His mind once again drifted back to the days just before meeting her in June, 1943. He recalled talking with his buddy Wes. They had known each other for a couple of years now. After being transferred to Gowen Field in Boise, during one of their conversations, the subject of  Charles’ desire to meet a nice young woman came up. Wes smiled as he asked, “So, C. W., would you prefer a blonde, brunette, or a redhead?” C. W. was one of Charles’ many nicknames.

Charles didn’t hesitate. “How about a redhead!” A blind date was planned and a few nights later they walked up the three steps to Wes’ fiance’ Carol’s home. Wes knocked on the door and Carol let them in. C. W. immediately noticed a pretty redhead sitting on the couch in a flattering navy blue dress.

Wes made the introductions. “Olevia Harris, may I present Charles Westbrook.” C. W.’s heart picked up the pace. “Charles, may I present Olevia.”

“How do you do, Olevia?” C. W. reached for her hand as she stood up. He felt a quick rush of excitement and noticed with a hint of surprise that her lovely dark hazel eyes looked straight into his. This woman was a tall drink of water. He was six feet. Her soft, gentle hand fit into his rough, weathered one perfectly. She shook his hand with a somewhat firm, but not too firm, handshake.

“I’m very happy to meet you, Charles.” Olevia smiled deeply as she felt the blood rushing to her face. His curly black hair made her heart skip a beat. She sized him up in a few seconds. He looked very handsome in his uniform and his blue eyes seemed to smile right along with the rest of his tanned face. He was taller by a couple of inches – perfect for a dancing partner. She wondered if he liked to dance as much as she did. C. W. hesitated a second before he let her hand go.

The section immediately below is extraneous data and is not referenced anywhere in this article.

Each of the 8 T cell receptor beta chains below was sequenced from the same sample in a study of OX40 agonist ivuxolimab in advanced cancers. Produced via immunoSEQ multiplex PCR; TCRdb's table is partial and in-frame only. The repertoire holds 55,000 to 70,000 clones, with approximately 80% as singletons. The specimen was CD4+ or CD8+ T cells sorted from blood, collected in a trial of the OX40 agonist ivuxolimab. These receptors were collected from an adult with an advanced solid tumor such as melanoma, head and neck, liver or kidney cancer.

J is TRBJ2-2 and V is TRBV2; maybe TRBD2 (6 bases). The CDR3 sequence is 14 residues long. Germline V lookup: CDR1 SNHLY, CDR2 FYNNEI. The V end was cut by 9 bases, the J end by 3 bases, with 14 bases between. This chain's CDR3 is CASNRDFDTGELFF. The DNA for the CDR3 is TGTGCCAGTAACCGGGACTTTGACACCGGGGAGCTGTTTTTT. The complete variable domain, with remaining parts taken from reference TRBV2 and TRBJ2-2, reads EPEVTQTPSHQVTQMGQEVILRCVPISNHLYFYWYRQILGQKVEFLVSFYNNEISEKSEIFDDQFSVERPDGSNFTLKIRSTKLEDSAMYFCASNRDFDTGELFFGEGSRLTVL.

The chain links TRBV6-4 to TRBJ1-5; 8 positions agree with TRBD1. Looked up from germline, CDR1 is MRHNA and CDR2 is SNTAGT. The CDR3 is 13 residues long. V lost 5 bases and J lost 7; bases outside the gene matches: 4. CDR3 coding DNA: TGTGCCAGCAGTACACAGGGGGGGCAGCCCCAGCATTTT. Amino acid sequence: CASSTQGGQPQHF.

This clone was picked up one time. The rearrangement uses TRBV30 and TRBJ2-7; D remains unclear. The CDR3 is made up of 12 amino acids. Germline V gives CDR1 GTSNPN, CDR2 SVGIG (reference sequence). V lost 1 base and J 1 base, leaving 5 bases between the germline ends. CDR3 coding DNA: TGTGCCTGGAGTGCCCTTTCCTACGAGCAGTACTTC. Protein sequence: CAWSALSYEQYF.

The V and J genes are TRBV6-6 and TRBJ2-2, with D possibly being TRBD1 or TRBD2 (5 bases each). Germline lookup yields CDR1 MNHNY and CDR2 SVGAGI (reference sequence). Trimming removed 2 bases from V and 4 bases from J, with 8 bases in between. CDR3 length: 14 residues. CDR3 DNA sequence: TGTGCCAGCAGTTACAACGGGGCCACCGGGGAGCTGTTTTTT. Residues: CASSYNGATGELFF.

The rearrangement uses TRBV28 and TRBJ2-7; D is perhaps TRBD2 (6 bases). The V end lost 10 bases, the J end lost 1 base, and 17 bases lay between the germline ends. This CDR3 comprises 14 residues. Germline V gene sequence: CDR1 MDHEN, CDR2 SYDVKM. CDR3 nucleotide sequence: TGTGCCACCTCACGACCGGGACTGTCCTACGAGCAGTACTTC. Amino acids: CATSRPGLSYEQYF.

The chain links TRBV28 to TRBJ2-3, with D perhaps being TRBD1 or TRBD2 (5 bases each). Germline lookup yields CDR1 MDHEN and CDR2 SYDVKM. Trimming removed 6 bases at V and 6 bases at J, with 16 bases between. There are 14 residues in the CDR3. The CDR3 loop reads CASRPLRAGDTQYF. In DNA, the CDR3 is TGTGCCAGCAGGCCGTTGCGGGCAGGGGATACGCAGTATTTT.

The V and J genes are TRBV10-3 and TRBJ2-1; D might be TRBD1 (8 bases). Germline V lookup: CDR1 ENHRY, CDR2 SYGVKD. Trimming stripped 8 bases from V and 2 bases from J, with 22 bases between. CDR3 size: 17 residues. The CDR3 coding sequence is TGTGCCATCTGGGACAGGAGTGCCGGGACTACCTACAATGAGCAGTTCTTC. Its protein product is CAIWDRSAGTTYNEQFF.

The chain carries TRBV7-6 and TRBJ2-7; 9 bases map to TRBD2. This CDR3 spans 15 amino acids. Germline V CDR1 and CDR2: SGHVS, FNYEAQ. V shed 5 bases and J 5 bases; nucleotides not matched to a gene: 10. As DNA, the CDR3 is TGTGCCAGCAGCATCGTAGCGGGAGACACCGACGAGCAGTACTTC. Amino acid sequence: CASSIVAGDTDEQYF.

C. W., Olevia, Wes, Carol, Jones, his girl Peg and a few other friends went to USO dances and clubs together, along with enjoying movies and bowling. It created a much needed distraction from the current events going on in the world. Time flew when they went out together and before he knew it, C. W. got his transfer orders to Wendover Field, Utah, about 300 miles from where he now wanted to be. Olevia drove him to the Boise train depot in her 1935 Dodge coupe that dreaded day where their kisses lingered and their embrace tightened. If only they could stay close to each other a little bit longer. They promised one  another it wouldn’t be long until they could be together again. As Charles reluctantly boarded the train and took his seat, he shook his head and wondered how he could be leaving so soon. He had barely met this woman who took his breath away even though he didn’t know much about her. He had been to her home a couple of times and met her mother. They hit it off immediately. He certainly wanted to know more about Olevia. As the train started to slowly chug away from the station for Wendover Field, he looked anxiously out the window for one last sight of her. Olevia stood alone, waving to him slowly, trying her best to smile through the tears that she unsuccessfully tried to hold back. She wondered if she would ever see Charles Westbrook again.